Page 4 - Upper Peninsula Business Today -- February 2018
P. 4

Super One Makes Major Changes
Kingsford Ace Hardware Expands
By Betsy Bloom for UPBT
KINGSFORD — Kingsford Ace Hardware was feeling a little cramped for space.
The store at 555 S. Carpenter Ave. has added a number of new merchandise lines in the roughly two decades it’s been at that location, to expand what it can offer to customers in the region.
It helped them weather even the lean economic times of the late 2000s, store owner Michael Bruns said.
“Overall, demand has been there for more products, more lines,” Bruns said. “The community has supported us very well. So we, in turn, want to have more available for them.”
But each addition, such as Big Green Egg ceramic cookers or Traeger grills, meant finding room inside the store or resorting to putting merchandise outside, which was less than ideal.
The business had “outgrown our space,” Bruns admitted.
So the store last summer tacked on another 20,000 square feet to create an indoor showroom for
its John Deere products, such as lawn tractors and Gator utility vehicles. Two back bays allow for tractor repairs to be done on site as well, Bruns said.
It also freed up more shelf space for plumbing, electrical, tools, paint, lawn and garden and other product lines, Bruns said.
The addition represents about a $1 million investment, including expanded inventory and new staff, Bruns said.
While the addition does not include the NAPA Auto Parts store at the same site — and run by Mike Bruns' brother, Shawn — it should open up some space in that business as well, Mike Bruns said.
The two stores combined employ about 35 to 40 people, he said.
This is the first expansion the Bruns family has done since opening at the site Jan. 1, 1996, Bruns said. His parents, Jerry and Gale Bruns, started the business and still are involved, as is Mike Bruns' wife, Christine.
Betsy Bloom can be reached at 906-774-2772, ext. 40, or
Kingsford Ace Hardware store owner Michael Bruns stands in the recently expanded 20,000- square-foot indoor showroom used to display John Deere products such as lawn tractors and Gator utility vehicles. (Theresa Proudfit/Daily News photo)
By Theresa Proudfit for UPBT
IRON MOUNTAIN — Super One Foods
has made a multi-million-dollar investment to its location at 1118 Stephenson Ave. in the Mid- town Mall.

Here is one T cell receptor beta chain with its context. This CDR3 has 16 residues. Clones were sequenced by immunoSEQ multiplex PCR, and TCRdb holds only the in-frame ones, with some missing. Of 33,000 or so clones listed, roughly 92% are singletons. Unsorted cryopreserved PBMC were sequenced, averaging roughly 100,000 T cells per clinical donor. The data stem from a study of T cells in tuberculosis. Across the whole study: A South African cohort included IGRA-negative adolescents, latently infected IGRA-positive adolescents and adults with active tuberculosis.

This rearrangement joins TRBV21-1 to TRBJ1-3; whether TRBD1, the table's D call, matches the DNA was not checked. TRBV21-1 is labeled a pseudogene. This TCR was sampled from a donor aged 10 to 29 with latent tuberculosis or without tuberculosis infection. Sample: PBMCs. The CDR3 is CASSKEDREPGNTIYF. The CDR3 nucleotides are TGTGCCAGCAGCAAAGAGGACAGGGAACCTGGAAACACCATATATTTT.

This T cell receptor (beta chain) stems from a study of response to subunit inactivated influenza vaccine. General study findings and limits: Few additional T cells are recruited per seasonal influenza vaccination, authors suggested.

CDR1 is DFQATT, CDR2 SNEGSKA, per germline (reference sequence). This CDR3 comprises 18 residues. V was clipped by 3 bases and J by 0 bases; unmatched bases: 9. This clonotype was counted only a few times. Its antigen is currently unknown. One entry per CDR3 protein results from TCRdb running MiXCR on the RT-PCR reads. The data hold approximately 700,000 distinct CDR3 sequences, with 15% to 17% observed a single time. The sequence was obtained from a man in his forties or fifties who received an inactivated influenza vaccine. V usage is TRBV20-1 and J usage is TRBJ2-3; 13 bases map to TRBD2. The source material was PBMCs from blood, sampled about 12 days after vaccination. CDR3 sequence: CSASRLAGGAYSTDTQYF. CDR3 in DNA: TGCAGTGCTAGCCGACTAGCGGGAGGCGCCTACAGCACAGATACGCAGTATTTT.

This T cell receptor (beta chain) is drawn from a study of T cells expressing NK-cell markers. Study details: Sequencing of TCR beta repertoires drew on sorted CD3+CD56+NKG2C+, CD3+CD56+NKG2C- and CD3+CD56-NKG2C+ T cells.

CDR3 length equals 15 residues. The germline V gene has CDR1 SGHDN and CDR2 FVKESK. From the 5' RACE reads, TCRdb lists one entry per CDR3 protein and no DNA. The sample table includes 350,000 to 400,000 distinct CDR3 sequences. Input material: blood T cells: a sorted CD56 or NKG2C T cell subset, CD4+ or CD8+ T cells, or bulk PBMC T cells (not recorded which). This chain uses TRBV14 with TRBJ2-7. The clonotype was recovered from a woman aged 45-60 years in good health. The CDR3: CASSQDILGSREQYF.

The grocery store, owned by Miner's Inc. of Hermantown, Minn., over the past year upgrad- ed what it had to offer at its longtime Iron Mountain site to increase its produce selection, expand the meat department and provide more at the salad bar and deli area.
"People have really loved the salad bar — being able to come in and select what they want in a salad and take it with them. It's been a big hit with our customers, along with the selection of produce they now have to choose from. They also love being able to get in and out of the store more efficiently with the way things are set up," store manager Jon Revier said.
The other major change is a new liquor area that more than doubled the space for such prod- ucts, so the store can provide a wider assortment of beer, wine and other alcoholic beverages.
"For example, we went from 12 beer doors to 42 beer doors with the renovation. And that includes having more craft beers, which are very popular," Revier said.
The recent work was the third major upgrade at the Iron Mountain store. In 1990, 23,500 square feet was added to accommodate a larger bakery and deli departments as well as expand the meat, produce and frozen foods areas. That brought the store's overall size to 50,000 square feet.
Another 5,000 square feet was added in 2001 to double the size of both the meat and produce departments, along with a new entrance and improved lighting, floors and decor.
"The most recent project didn't change the overall size of the store, but we did reconfigure how things were laid out, making improvements within the current footprint," Revier said. "The
main focus was to expand the perishable depart- ments in the store."
Customers have been impressed with the improvements since the renovations were com- pleted, including the expanded liquor area, he said.
"It's been compared to a mini-Woodman's, which many people have shopped at due to the selection of beers and liquor they find there," Revier said, referring to a grocery chain in Wis- consin. "They are now finding many of these same products here at our store in Iron Moun- tain."
Local contractors MJ Electric in Iron Moun- tain and Universal Plumbing, Heating & Air Conditioning Inc. in Kingsford contributed to the expansion.
The store's owner, Miner's Inc., started its family operation in 1946 and bought the Iron Mountain store in 1989. Miner's operates 29 locations in Minnesota, Wisconsin and the Upper Peninsula in Michigan under the names of Super One Foods, U-Save Foods, Country Market and Marketplace Foods.
Previously operating as a Red Owl Store and a Glen's Market at this site, founders Tony and Ida Miner retired in 1975 and Jim Miner took over as president. He changed the format from conventional to a price-impact and warehouse- style store.
The name change to Super One Foods fol- lowed. By 1977, Super One Foods was a bare- bones grocery store with no bagging. But by 2001, the stores expanded their service to including bagging, along with full service bak- ery, deli and meat departments.
Super One Foods employs 95 people in the Iron Mountain area.
Theresa Proudfit can be reached at 906-774- 2272, ext. 45, or tproudfit@ironmountaindai-

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